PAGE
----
Dutch police said Sunday they had arrested 48 people after a second night of violent riots erupted over the government's coronavirus measures.
Prosecutors meanwhile updated to four the number of people shot when police opened fire during an "orgy of violence" in the port city of Rotterdam on Friday night.
The two nights of unrest in a number of cities came a week after the Dutch government went into a partial lockdown over a surge in cases.
In The Hague on Saturday night, officers in riot gear charged demonstrators who set fire to bicycles and an electric moped piled in the middle of a busy intersection.
"The police were also pelted with heavy fireworks and stones thrown from roofs," police said in a statement, adding that water cannon was used to put out the fire.
"Officers made a total of 19 arrests for, among other things, insult."
Five police officers were injured during the unrest while a rock thrown by rioters smashed the window of a passing ambulance carrying a patient, police said.
Thirteen people were arrested in separate riots in the towns of Stein and Roermond in southern Limburg province after fireworks were thrown at officers, police said.
Police also made 16 arrests during clashes in the "Bible Belt" town of Urk, where vaccination rates are very low due to conservative Protestant beliefs, local media said, quoting police.
Municipal workers surveyed the damage in The Hague's working-class Schilderswijk district on Sunday including a security camera toppled by the rioters and a patch of burned road where the pile of bikes was torched.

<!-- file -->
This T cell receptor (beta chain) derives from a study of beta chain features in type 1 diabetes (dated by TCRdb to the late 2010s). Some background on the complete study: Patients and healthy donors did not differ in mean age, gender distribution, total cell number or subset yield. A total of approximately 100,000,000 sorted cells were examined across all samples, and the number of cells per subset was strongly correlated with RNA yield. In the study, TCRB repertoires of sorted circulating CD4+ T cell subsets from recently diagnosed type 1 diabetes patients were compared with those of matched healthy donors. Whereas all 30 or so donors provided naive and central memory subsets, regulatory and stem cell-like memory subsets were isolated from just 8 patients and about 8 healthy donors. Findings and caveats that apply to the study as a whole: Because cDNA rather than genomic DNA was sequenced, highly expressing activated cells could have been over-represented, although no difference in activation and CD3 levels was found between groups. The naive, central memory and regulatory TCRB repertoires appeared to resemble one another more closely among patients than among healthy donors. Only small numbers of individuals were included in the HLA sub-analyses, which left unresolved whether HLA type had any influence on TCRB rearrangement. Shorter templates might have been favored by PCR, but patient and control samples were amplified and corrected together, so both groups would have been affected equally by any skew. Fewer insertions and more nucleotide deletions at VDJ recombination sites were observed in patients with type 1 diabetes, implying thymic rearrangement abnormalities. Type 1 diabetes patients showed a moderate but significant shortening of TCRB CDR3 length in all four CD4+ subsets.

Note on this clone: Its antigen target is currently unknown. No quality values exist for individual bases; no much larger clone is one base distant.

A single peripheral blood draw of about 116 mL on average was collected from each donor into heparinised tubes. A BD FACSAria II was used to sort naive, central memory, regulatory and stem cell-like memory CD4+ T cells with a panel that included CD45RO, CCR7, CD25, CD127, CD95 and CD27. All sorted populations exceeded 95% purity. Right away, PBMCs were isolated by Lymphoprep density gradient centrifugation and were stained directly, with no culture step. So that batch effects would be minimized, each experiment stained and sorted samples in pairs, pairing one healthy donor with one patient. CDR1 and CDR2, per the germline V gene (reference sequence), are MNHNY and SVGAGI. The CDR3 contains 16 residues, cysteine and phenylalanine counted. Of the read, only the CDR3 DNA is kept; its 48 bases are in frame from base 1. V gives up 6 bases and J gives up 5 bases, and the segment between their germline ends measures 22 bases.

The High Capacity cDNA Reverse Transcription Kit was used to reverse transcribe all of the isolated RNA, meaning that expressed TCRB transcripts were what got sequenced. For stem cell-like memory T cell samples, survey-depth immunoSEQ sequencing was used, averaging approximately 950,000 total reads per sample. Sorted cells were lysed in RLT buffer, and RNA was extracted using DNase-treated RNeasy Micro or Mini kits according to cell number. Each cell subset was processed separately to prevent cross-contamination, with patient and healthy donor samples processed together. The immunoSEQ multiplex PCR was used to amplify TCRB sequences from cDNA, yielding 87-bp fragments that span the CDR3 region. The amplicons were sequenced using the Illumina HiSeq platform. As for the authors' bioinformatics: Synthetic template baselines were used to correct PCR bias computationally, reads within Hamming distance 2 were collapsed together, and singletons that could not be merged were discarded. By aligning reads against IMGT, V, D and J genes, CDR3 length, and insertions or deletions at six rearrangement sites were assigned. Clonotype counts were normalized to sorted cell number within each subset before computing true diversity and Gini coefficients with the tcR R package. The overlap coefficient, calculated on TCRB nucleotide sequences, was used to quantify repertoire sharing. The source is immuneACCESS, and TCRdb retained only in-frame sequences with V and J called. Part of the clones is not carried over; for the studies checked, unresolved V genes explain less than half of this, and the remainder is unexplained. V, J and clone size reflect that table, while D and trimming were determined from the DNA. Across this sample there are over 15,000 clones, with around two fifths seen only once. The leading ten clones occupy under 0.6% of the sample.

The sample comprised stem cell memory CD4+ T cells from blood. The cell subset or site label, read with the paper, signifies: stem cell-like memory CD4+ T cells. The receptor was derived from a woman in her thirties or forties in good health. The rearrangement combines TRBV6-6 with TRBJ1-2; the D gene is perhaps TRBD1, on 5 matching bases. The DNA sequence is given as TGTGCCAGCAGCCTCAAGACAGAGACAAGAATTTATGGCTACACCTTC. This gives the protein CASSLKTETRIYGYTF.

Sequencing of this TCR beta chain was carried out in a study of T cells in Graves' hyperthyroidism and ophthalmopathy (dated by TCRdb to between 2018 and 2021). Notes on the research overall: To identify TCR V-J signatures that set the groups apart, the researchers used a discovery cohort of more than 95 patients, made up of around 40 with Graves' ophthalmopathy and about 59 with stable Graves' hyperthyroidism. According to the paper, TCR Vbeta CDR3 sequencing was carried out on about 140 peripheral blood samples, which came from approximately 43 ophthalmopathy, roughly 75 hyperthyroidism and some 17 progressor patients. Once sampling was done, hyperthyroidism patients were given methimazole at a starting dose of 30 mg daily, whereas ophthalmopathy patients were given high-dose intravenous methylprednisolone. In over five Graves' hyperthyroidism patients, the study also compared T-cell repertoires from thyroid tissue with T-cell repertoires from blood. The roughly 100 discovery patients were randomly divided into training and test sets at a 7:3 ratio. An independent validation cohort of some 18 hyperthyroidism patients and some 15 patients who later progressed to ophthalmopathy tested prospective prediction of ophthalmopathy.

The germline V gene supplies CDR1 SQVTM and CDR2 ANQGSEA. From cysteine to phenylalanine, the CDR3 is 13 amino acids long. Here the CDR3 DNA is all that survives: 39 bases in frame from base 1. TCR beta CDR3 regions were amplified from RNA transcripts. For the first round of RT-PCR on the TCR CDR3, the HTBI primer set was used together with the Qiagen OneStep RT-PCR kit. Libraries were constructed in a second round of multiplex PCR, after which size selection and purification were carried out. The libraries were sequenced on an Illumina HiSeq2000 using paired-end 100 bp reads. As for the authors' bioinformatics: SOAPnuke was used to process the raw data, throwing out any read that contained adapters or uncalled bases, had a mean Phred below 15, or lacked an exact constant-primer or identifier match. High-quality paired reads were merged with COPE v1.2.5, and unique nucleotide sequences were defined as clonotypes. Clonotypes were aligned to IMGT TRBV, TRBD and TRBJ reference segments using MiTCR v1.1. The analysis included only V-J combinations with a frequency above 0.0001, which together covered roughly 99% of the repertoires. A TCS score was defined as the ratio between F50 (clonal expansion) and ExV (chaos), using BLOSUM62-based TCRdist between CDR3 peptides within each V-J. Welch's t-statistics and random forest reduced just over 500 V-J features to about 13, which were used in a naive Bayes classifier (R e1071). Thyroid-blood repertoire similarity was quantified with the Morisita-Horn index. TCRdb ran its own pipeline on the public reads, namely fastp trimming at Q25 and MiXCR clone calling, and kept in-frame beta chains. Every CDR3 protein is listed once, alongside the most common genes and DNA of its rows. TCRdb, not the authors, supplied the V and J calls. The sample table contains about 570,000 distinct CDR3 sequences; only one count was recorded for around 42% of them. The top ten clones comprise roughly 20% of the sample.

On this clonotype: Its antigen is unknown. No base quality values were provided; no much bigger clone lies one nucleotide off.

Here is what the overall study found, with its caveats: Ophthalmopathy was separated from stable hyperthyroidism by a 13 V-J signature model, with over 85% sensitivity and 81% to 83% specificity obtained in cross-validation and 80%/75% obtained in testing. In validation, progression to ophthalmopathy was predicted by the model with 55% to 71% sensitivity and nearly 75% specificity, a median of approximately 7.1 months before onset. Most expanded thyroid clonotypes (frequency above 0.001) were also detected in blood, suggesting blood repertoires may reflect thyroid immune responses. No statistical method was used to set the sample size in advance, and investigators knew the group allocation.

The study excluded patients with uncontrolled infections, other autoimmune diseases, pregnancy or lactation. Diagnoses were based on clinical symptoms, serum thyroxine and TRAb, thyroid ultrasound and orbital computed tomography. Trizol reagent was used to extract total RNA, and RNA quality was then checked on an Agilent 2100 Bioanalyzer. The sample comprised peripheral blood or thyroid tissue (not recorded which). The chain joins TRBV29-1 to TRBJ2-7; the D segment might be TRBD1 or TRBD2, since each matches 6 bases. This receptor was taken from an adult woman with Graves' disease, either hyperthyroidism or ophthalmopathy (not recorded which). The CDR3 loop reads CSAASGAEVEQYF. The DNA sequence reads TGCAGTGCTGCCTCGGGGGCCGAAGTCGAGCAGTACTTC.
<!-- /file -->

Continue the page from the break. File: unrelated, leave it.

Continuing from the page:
Local residents blamed the riots on frustrated youths and uncertainty over whether the government will introduce so-called "2G measures" that would let cafes and bars decide whether to turn away the unvaccinated.
"They don't know (if 2G will be introduced) and so they don't know what to do... They think that is the way to make themselves heard," Mustafa Toprak, 31, told AFP.
"It's a bad way to do it, but hey it's the young people who are going wild."
"They are young people and they have had few freedoms because of Covid-19 for almost two years now so yes I understand somehow -- only I can't approve," said Claudia van der Wijngaard, 60.
"No, I don't really see a solution as long as the government continues to work with sanitary measures, I don't see a solution coming and I'm afraid there will be more (riots)."
On Friday violence broke out in the port city of Rotterdam after a protest against Covid measures, during which police opened fire and 51 suspects were arrested.
"It now appears that four people have been hit by bullets," the Dutch public prosecutor's office said in a statement, blaming medical confidentiality rules for the delay in getting the correct figure.
Police had previously said three people were wounded by gunshots and were being treated in hospital.
Some of the Rotterdam rioters had links to football hooligans and "groups that often have ties to other forms of organised crime," Justice and Security Minister Ferd Grapperhaus told public broadcaster NPO.
The Netherlands went back into western Europe's first partial lockdown of the winter last Saturday with at least three weeks of curbs under which bars, cafes, restaurants, supermarkets and non-essential shops must shut early.
The government has said it wants to bring in the 2G option -- which would bar unvaccinated people from getting Covid passes for some venues -- after that, but there has been opposition in parliament.
In January the Netherlands suffered its worst riots in decades after the government introduced a coronavirus curfew.